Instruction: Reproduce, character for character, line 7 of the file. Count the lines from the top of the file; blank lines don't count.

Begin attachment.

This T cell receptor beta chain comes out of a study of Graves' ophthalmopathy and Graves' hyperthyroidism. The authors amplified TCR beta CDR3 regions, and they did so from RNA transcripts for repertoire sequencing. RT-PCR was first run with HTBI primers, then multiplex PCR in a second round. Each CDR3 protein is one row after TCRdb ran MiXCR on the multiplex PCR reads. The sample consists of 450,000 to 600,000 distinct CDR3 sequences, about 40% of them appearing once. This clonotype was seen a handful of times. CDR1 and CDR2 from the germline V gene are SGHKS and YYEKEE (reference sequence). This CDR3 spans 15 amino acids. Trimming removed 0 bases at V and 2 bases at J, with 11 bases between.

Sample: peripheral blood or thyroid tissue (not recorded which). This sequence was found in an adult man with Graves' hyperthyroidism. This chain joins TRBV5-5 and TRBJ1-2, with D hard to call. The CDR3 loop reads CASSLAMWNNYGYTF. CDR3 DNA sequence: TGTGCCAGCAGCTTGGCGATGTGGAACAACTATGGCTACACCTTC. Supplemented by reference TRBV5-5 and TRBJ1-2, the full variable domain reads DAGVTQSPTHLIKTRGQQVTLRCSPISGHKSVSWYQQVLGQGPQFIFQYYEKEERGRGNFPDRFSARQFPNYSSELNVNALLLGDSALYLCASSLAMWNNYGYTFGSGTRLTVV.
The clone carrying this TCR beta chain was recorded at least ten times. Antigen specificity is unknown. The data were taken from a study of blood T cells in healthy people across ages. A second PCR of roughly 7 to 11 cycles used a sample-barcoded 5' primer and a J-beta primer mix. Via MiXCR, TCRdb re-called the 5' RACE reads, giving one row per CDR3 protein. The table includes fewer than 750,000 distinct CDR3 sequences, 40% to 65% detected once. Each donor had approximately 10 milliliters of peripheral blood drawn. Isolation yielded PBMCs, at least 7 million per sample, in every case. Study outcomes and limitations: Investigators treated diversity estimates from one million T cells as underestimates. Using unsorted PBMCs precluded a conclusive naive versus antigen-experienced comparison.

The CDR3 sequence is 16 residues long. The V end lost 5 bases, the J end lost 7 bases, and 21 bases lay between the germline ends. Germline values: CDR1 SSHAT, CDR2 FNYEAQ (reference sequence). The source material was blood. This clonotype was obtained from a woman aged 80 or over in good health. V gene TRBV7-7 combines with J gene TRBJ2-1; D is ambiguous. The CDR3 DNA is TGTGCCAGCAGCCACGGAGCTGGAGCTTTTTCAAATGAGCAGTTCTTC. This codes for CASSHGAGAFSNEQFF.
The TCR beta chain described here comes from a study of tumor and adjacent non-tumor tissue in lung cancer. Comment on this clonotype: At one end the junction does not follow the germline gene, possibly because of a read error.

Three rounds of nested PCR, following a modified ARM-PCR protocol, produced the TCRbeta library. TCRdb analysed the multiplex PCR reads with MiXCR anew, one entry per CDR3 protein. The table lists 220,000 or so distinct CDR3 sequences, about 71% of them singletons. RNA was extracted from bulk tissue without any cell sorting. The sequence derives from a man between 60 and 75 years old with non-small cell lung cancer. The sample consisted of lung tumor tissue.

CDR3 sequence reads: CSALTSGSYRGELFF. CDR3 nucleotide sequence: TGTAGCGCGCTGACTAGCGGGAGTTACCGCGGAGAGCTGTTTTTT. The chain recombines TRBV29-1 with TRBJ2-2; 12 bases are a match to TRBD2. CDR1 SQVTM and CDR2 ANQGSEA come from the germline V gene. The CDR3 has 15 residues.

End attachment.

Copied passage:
CDR3 sequence reads: CSALTSGSYRGELFF. CDR3 nucleotide sequence: TGTAGCGCGCTGACTAGCGGGAGTTACCGCGGAGAGCTGTTTTTT. The chain recombines TRBV29-1 with TRBJ2-2; 12 bases are a match to TRBD2. CDR1 SQVTM and CDR2 ANQGSEA come from the germline V gene. The CDR3 has 15 residues.